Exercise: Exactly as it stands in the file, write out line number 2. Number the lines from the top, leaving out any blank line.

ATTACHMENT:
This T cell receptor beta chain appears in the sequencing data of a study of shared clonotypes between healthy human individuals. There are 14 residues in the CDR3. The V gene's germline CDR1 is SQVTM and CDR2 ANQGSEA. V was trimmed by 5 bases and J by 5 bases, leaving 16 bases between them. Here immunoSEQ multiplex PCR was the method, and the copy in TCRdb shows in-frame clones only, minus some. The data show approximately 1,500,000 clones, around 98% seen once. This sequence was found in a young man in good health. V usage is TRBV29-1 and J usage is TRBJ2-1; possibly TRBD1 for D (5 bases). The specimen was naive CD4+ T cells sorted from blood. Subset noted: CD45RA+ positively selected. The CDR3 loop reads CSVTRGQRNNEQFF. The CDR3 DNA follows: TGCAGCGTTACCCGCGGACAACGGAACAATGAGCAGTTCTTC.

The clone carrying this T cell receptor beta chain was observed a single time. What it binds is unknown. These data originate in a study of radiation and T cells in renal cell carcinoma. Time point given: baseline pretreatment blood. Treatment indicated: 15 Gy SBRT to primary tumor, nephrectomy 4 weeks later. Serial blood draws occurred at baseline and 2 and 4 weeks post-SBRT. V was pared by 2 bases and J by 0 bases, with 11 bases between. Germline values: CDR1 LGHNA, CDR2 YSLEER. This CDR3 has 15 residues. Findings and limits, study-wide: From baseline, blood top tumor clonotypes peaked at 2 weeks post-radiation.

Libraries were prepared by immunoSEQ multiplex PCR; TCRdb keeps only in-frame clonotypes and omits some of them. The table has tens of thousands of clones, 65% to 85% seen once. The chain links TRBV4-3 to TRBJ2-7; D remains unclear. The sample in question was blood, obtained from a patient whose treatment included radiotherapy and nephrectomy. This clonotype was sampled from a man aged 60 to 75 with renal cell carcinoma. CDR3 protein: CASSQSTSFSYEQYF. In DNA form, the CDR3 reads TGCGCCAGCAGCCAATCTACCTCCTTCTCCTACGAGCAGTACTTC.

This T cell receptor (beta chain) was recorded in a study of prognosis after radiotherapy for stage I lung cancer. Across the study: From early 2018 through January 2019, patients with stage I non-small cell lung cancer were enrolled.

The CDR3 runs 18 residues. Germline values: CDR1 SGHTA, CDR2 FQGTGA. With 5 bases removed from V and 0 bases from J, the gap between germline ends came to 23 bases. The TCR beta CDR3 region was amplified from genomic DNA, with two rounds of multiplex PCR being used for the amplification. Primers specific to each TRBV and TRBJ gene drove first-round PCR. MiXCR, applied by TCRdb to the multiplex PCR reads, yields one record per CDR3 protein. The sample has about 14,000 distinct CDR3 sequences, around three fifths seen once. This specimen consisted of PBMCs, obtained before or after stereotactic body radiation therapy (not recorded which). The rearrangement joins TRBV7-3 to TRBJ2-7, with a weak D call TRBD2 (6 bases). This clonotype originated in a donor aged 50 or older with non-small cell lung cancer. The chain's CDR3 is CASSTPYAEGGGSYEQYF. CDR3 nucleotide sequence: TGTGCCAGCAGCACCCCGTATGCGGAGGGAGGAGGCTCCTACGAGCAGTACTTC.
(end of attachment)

The clone carrying this T cell receptor beta chain was observed a single time. What it binds is unknown. These data originate in a study of radiation and T cells in renal cell carcinoma. Time point given: baseline pretreatment blood. Treatment indicated: 15 Gy SBRT to primary tumor, nephrectomy 4 weeks later. Serial blood draws occurred at baseline and 2 and 4 weeks post-SBRT. V was pared by 2 bases and J by 0 bases, with 11 bases between. Germline values: CDR1 LGHNA, CDR2 YSLEER. This CDR3 has 15 residues. Findings and limits, study-wide: From baseline, blood top tumor clonotypes peaked at 2 weeks post-radiation.